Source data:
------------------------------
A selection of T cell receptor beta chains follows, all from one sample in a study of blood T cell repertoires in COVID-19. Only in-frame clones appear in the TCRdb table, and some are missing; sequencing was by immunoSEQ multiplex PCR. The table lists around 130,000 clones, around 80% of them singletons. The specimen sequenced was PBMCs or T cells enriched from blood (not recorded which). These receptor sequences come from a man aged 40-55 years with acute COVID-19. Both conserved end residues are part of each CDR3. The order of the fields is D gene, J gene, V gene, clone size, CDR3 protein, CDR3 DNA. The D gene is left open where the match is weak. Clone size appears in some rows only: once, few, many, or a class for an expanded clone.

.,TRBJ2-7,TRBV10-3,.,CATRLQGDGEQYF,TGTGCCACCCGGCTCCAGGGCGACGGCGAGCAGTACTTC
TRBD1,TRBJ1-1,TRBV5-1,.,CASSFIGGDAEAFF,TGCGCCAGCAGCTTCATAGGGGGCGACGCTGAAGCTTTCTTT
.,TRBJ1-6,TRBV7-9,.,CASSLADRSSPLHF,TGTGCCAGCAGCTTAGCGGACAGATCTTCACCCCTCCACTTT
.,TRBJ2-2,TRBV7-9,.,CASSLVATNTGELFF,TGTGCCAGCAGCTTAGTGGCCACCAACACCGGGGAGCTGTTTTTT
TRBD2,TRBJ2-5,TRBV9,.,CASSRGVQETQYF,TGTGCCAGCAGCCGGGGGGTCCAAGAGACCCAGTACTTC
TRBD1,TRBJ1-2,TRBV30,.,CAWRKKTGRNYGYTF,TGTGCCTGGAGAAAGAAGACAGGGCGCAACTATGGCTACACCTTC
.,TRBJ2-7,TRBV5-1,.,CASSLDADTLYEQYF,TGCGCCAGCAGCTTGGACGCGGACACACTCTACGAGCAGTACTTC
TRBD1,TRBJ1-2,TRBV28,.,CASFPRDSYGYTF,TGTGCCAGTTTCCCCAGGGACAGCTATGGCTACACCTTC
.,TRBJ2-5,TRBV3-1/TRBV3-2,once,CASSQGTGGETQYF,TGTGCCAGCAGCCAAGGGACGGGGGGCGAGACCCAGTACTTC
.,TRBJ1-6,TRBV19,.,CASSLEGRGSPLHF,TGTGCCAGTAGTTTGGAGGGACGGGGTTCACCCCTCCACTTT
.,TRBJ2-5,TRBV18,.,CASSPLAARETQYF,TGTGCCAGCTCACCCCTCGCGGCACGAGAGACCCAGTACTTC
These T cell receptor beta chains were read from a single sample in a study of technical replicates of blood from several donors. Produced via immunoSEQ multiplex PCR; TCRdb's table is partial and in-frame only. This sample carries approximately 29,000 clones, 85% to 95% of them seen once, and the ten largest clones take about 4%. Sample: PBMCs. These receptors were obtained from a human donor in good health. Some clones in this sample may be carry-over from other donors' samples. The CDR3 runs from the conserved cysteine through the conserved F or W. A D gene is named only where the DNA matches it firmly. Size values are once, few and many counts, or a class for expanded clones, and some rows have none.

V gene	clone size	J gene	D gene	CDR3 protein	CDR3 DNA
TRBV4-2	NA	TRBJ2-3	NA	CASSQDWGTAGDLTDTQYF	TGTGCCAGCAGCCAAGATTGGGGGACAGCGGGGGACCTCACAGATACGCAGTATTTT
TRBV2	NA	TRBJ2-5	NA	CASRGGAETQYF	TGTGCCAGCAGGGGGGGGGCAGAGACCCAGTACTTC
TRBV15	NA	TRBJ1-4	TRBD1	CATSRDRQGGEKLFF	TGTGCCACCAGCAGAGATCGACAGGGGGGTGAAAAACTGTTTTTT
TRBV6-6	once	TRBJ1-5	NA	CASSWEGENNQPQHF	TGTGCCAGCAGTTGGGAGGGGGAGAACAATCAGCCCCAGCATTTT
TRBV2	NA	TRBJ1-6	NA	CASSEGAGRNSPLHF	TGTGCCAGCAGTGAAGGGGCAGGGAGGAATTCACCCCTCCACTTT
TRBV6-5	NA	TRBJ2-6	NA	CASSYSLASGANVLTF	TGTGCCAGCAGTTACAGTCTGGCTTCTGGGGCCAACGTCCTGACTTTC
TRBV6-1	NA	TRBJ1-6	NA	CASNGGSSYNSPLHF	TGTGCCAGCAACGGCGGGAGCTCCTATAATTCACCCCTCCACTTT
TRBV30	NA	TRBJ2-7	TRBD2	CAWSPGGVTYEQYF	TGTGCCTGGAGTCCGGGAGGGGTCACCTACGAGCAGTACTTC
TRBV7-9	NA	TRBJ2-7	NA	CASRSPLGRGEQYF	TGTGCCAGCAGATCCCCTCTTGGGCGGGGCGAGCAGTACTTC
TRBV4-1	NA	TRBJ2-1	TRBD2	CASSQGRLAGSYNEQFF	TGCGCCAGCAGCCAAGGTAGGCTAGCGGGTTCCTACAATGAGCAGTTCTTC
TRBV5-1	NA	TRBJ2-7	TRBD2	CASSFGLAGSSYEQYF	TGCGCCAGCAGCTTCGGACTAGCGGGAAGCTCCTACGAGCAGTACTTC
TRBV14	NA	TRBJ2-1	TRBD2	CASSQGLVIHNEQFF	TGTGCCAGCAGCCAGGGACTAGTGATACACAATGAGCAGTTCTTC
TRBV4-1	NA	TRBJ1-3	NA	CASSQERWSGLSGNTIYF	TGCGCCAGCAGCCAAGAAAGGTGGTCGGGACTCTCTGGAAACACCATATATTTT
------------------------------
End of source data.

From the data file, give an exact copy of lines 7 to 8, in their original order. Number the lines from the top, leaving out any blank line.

TRBD1,TRBJ1-2,TRBV30,.,CAWRKKTGRNYGYTF,TGTGCCTGGAGAAAGAAGACAGGGCGCAACTATGGCTACACCTTC
.,TRBJ2-7,TRBV5-1,.,CASSLDADTLYEQYF,TGCGCCAGCAGCTTGGACGCGGACACACTCTACGAGCAGTACTTC